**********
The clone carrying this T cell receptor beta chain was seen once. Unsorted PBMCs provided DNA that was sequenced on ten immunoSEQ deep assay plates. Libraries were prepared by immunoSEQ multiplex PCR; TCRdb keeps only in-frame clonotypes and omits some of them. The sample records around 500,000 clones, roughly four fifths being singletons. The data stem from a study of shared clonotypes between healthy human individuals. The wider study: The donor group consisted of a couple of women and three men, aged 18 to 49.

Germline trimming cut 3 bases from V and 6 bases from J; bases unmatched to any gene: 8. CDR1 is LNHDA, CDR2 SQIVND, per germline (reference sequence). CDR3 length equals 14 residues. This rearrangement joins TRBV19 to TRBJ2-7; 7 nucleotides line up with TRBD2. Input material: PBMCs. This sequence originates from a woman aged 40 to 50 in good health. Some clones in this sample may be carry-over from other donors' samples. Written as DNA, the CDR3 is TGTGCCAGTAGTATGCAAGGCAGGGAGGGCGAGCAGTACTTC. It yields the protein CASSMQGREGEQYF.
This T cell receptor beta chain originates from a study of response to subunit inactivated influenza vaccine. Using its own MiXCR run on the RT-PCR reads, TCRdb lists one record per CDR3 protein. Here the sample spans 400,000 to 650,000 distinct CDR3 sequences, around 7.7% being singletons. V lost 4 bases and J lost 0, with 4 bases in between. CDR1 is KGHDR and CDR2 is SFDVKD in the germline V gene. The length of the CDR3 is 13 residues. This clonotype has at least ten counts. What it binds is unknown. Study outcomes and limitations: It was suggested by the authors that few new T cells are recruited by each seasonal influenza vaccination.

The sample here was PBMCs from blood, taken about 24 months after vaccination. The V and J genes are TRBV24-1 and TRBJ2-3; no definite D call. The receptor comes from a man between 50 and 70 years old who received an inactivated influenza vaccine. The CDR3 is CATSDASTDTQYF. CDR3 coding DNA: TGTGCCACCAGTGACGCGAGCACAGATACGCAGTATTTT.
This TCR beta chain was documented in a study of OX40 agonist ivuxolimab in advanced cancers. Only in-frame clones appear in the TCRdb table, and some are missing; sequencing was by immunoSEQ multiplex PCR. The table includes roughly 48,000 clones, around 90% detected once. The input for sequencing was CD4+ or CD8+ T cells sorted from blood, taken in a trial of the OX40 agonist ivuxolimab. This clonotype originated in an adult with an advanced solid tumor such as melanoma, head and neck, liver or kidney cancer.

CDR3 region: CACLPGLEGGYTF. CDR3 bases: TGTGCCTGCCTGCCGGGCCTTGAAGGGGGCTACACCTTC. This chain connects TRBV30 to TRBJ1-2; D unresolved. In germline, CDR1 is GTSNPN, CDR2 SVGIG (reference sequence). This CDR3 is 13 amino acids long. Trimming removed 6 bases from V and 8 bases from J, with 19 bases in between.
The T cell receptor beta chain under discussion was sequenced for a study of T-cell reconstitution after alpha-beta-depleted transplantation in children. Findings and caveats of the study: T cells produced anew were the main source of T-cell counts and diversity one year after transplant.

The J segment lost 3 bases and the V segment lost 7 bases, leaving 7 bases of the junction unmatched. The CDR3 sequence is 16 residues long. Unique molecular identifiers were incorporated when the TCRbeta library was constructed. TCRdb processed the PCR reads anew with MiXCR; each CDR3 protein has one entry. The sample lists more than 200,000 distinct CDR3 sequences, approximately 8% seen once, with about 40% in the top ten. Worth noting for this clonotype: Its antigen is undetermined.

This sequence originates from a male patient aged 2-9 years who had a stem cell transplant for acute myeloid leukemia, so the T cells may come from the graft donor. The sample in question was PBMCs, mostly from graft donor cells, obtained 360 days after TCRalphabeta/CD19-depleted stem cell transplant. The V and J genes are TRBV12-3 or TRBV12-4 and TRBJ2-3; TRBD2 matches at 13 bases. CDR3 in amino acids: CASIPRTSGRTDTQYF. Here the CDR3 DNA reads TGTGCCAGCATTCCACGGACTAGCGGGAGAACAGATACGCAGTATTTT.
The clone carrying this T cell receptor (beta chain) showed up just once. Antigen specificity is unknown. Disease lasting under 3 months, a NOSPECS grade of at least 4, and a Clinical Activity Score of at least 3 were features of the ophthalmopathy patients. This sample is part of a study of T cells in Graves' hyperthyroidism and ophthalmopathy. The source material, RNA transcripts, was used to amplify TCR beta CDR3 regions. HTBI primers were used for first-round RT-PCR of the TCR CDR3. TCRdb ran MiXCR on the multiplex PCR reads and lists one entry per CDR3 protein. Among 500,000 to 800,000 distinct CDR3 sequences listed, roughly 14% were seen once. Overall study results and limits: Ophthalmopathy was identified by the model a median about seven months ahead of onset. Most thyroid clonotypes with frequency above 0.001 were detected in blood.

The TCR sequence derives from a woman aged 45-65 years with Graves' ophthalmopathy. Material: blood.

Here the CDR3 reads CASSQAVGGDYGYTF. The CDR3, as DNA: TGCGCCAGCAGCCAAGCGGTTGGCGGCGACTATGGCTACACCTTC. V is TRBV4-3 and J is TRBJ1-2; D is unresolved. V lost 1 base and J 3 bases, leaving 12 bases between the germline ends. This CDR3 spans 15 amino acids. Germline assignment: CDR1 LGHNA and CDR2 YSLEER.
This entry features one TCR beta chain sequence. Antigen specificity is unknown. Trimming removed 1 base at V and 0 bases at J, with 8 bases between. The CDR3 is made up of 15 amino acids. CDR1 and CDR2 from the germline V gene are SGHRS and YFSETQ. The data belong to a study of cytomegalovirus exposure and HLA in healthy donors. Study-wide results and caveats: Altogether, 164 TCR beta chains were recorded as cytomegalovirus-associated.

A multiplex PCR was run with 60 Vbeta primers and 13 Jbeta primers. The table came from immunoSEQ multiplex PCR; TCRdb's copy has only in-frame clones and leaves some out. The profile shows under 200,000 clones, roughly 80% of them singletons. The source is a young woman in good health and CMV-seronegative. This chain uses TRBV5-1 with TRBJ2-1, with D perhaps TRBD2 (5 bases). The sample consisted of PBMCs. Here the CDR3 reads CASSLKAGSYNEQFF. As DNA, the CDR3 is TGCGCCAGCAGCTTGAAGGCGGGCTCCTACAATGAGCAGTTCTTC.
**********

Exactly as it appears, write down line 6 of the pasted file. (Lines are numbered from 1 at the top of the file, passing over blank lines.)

CDR3 region: CACLPGLEGGYTF. CDR3 bases: TGTGCCTGCCTGCCGGGCCTTGAAGGGGGCTACACCTTC. This chain connects TRBV30 to TRBJ1-2; D unresolved. In germline, CDR1 is GTSNPN, CDR2 SVGIG (reference sequence). This CDR3 is 13 amino acids long. Trimming removed 6 bases from V and 8 bases from J, with 19 bases in between.